Mobility

ASUS gets it right with the TF300, but is it too late?

Donovan Colbert is impressed with the ASUS TF300, and he can use it to complete most of his IT work. With the proliferation of iOS devices, do you think it's too late for Android tablets?

I was in a conference room, surrounded by the IT team of a company that recently acquired us. Two of their employees had Fujitsu convertible tablet PCs and iPhones. One of them had a new iPad. The other two had Mac PowerBooks — one of these guys also had an iPhone and an iPad2. So, when I pulled out my ASUS Eee Pad Transformer TF300, I felt a bit self-conscious. All the big guns had iOS products, and I was the odd-ball with Android. I certainly picked a bad day to begin my test to see if I could replace all of my daily functions with the TF300 tablet/netbook convertible.

Surrounded by brushed aluminum and fancy folding magnetic cases, I'd like to argue that my TF300 looked more pragmatic and business-like than the sexy Apple devices surrounding it — but the truth was that it looked cheap and undependable. But let's overlook the superficial, career-limiting aspects of showing up for a black-tie event in a tuxedo t-shirt. How did my second-rate, non-iOS device perform?

Honestly, most of the flaws that remain in the Transformer line are the fault of the Android OS, not the hardware itself. Android 4.x (Ice Cream Sandwich - ICS) remains a mixed bag, offering tremendous advantages in some aspects, and not quite delivering the goods in others.

First and most importantly, the device was stable throughout a heavy day of use. The only thing more embarrassing than the plastic aesthetics would have been telling my new co-workers, "Hold on, I think I'm going to have to reboot my tablet."

Chrome beta allowed me to keep an active corporate email connection via OWA and to pull up the full desktop version of vendor sites in other tabs while discussing them. I was able to transfer proposals from consultants and present those documents and slides without lags, hiccups, or glitches. I copied a PDF proposal from my laptop to Dropbox and back to the TF300, where it presented in an ideal format to pass around for review. The PowerPoint presentation using Quickoffice Pro 6 felt natural and intuitive. There were no issues with having multiple apps open.

Passing the PDF around was a great example of the utility of transforming from a netbook to a tablet. For accessing web sites, reading, and responding to email, the docked format worked best — but for handing it off for others to read, undocked was superior.

The new dock has a better tactile feel than the original. The keys seem to have more travel now, and my typing speed is improved. Perhaps this is just another example where the quad-core CPU of the TF300 delivers better performance. It's still a cramped fit for big hands and retains the original, unfortunate layout with the up-cursor key next to the right-shift key. I've adjusted to this after a year with the TF101, but new users will be frustrated as they adapt.

I felt some envy when one of the visitors pulled out his stylus and started taking notes on his iPad. Later, I realized SuperNote was installed on my TF300. Using my stylus, I transcribed my paper notes to my tablet, and it worked just as smoothly as his iPad app. I'll be ditching paper notepads in future meetings.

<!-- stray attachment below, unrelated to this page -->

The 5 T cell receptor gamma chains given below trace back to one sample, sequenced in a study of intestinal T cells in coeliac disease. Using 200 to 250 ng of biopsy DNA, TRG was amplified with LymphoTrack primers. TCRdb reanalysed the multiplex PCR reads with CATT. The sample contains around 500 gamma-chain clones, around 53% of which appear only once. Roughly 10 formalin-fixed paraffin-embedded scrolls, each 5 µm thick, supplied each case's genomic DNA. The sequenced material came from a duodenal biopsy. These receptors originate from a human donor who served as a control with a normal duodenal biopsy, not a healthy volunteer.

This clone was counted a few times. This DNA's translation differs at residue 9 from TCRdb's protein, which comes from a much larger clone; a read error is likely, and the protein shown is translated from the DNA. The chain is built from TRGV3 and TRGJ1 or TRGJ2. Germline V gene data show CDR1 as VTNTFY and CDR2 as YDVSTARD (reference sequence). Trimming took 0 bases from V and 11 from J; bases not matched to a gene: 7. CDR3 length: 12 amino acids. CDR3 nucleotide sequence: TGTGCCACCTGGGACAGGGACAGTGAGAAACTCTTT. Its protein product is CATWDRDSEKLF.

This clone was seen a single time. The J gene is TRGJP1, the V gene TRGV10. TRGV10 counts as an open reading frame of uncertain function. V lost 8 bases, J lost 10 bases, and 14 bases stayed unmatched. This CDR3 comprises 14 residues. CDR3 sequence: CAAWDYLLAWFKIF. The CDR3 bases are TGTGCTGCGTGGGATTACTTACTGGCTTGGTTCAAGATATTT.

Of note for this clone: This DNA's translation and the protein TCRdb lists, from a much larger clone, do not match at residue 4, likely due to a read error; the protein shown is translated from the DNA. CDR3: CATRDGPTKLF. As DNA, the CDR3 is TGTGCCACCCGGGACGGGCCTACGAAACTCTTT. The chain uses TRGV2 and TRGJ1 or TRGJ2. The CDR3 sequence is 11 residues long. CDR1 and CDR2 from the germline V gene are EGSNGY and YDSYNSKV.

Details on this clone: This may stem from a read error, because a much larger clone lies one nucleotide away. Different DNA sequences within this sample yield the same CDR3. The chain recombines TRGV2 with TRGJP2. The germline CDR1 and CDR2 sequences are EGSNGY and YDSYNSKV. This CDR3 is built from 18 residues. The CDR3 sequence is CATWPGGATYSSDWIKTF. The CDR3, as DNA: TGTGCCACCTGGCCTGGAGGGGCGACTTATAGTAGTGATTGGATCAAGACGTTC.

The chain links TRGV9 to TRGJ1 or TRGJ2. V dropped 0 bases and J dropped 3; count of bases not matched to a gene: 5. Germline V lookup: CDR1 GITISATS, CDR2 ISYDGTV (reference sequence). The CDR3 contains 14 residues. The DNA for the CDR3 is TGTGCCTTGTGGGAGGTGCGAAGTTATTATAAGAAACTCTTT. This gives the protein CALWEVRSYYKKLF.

I started my morning at 7:30 AM, used the TF300 all day, and returned home around 9:30 PM. After a full day of use as a laptop replacement, the dock was depleted, but the tablet still had 60% charge remaining. After reading for an hour before bed, the charge was still above 50%.

Things were not perfect, though. Chrome Beta in desktop mode only offered the light version of OWA. I found myself wondering if a Motorola phone with a webtop dock and a non-mobile browser might have delivered a full Outlook web app experience. Little deal-breakers like this prevent users from replacing laptops with tablets. But the TF300 is not alone here. In fact, none of the visitors brought only an iPad. Tablet devices just aren't there yet.

The TF300 is a step in the right direction, though. The original Transformer suffered from laggy, virtual keyboard input and poor browser-based text input. Android 4.0 cleared up the latter issue, but the TF101 was still unstable. Battery management on the TF300 delivers similar run-time and better standby than the original, even when docked, and it's far more stable.

I'm a Windows IT professional. I need multiple machines for much of my work. I interact with dozens of PCs and servers daily. Increasingly, I can leave everything behind except my tablet and do the things I need to (including remote administrative sessions in RDP and Citrix through clients like 2x, PocketCloud, and Citrix Receiver). Android continues to mature, and tablet hardware is finally achieving the performance to support those ambitions.

ASUS finally had a launch go smoothly for the Transformer line. The TF101 was plagued with shortages and QA issues. The TF201 Prime arrived with Bluetooth, GPS, and Wi-Fi issues and at a premium price that caused a tepid reception. The TF300 was received in large quantities at big-box retailers, and at a great price point.

Suggested retail price:
  • $379 - 16GB
  • $399 - 32GB
  • $150 - Keyboard dock

So far, it seems like "no news is good news," concerning QA issues, but the question remains, "Is the third time the charm for ASUS, or will Android tablets strike out if the TF300 doesn't gain a better share of the market than its predecessors?" Share your opinion in the discussion thread below.

About

Donovan Colbert has over 16 years of experience in the IT Industry. He's worked in help-desk, enterprise software support, systems administration and engineering, IT management, and is a regular contributor for TechRepublic. Currently, his profession...

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